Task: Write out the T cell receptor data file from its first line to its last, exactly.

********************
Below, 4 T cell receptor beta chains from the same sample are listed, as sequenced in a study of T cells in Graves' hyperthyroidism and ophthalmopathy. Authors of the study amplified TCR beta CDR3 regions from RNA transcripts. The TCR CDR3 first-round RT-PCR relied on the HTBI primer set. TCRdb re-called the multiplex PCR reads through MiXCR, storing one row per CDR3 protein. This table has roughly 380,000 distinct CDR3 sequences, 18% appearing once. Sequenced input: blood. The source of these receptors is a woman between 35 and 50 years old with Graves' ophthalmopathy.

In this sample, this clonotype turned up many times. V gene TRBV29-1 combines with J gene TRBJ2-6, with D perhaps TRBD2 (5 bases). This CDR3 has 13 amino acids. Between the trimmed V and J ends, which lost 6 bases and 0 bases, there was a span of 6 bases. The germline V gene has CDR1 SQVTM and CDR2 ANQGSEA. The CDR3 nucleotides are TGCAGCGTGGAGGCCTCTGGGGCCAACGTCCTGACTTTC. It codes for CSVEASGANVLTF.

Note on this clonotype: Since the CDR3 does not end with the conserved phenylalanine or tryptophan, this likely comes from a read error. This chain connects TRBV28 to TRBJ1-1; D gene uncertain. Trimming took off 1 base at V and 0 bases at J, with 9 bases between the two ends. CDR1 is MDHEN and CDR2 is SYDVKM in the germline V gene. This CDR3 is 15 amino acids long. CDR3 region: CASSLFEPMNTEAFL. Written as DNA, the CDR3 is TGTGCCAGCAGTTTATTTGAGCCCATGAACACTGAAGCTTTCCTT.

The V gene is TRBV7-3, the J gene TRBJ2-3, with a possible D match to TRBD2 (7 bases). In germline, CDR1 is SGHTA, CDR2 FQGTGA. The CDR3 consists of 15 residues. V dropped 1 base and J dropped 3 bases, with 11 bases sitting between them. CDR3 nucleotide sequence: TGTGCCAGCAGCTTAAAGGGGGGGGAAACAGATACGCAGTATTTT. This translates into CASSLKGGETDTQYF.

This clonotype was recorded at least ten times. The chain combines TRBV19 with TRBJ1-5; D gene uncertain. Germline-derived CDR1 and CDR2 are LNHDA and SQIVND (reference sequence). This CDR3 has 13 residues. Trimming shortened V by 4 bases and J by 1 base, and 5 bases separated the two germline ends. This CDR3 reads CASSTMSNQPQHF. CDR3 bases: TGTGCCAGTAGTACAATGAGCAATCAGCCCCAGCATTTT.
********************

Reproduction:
Below, 4 T cell receptor beta chains from the same sample are listed, as sequenced in a study of T cells in Graves' hyperthyroidism and ophthalmopathy. Authors of the study amplified TCR beta CDR3 regions from RNA transcripts. The TCR CDR3 first-round RT-PCR relied on the HTBI primer set. TCRdb re-called the multiplex PCR reads through MiXCR, storing one row per CDR3 protein. This table has roughly 380,000 distinct CDR3 sequences, 18% appearing once. Sequenced input: blood. The source of these receptors is a woman between 35 and 50 years old with Graves' ophthalmopathy.

In this sample, this clonotype turned up many times. V gene TRBV29-1 combines with J gene TRBJ2-6, with D perhaps TRBD2 (5 bases). This CDR3 has 13 amino acids. Between the trimmed V and J ends, which lost 6 bases and 0 bases, there was a span of 6 bases. The germline V gene has CDR1 SQVTM and CDR2 ANQGSEA. The CDR3 nucleotides are TGCAGCGTGGAGGCCTCTGGGGCCAACGTCCTGACTTTC. It codes for CSVEASGANVLTF.

Note on this clonotype: Since the CDR3 does not end with the conserved phenylalanine or tryptophan, this likely comes from a read error. This chain connects TRBV28 to TRBJ1-1; D gene uncertain. Trimming took off 1 base at V and 0 bases at J, with 9 bases between the two ends. CDR1 is MDHEN and CDR2 is SYDVKM in the germline V gene. This CDR3 is 15 amino acids long. CDR3 region: CASSLFEPMNTEAFL. Written as DNA, the CDR3 is TGTGCCAGCAGTTTATTTGAGCCCATGAACACTGAAGCTTTCCTT.

The V gene is TRBV7-3, the J gene TRBJ2-3, with a possible D match to TRBD2 (7 bases). In germline, CDR1 is SGHTA, CDR2 FQGTGA. The CDR3 consists of 15 residues. V dropped 1 base and J dropped 3 bases, with 11 bases sitting between them. CDR3 nucleotide sequence: TGTGCCAGCAGCTTAAAGGGGGGGGAAACAGATACGCAGTATTTT. This translates into CASSLKGGETDTQYF.

This clonotype was recorded at least ten times. The chain combines TRBV19 with TRBJ1-5; D gene uncertain. Germline-derived CDR1 and CDR2 are LNHDA and SQIVND (reference sequence). This CDR3 has 13 residues. Trimming shortened V by 4 bases and J by 1 base, and 5 bases separated the two germline ends. This CDR3 reads CASSTMSNQPQHF. CDR3 bases: TGTGCCAGTAGTACAATGAGCAATCAGCCCCAGCATTTT.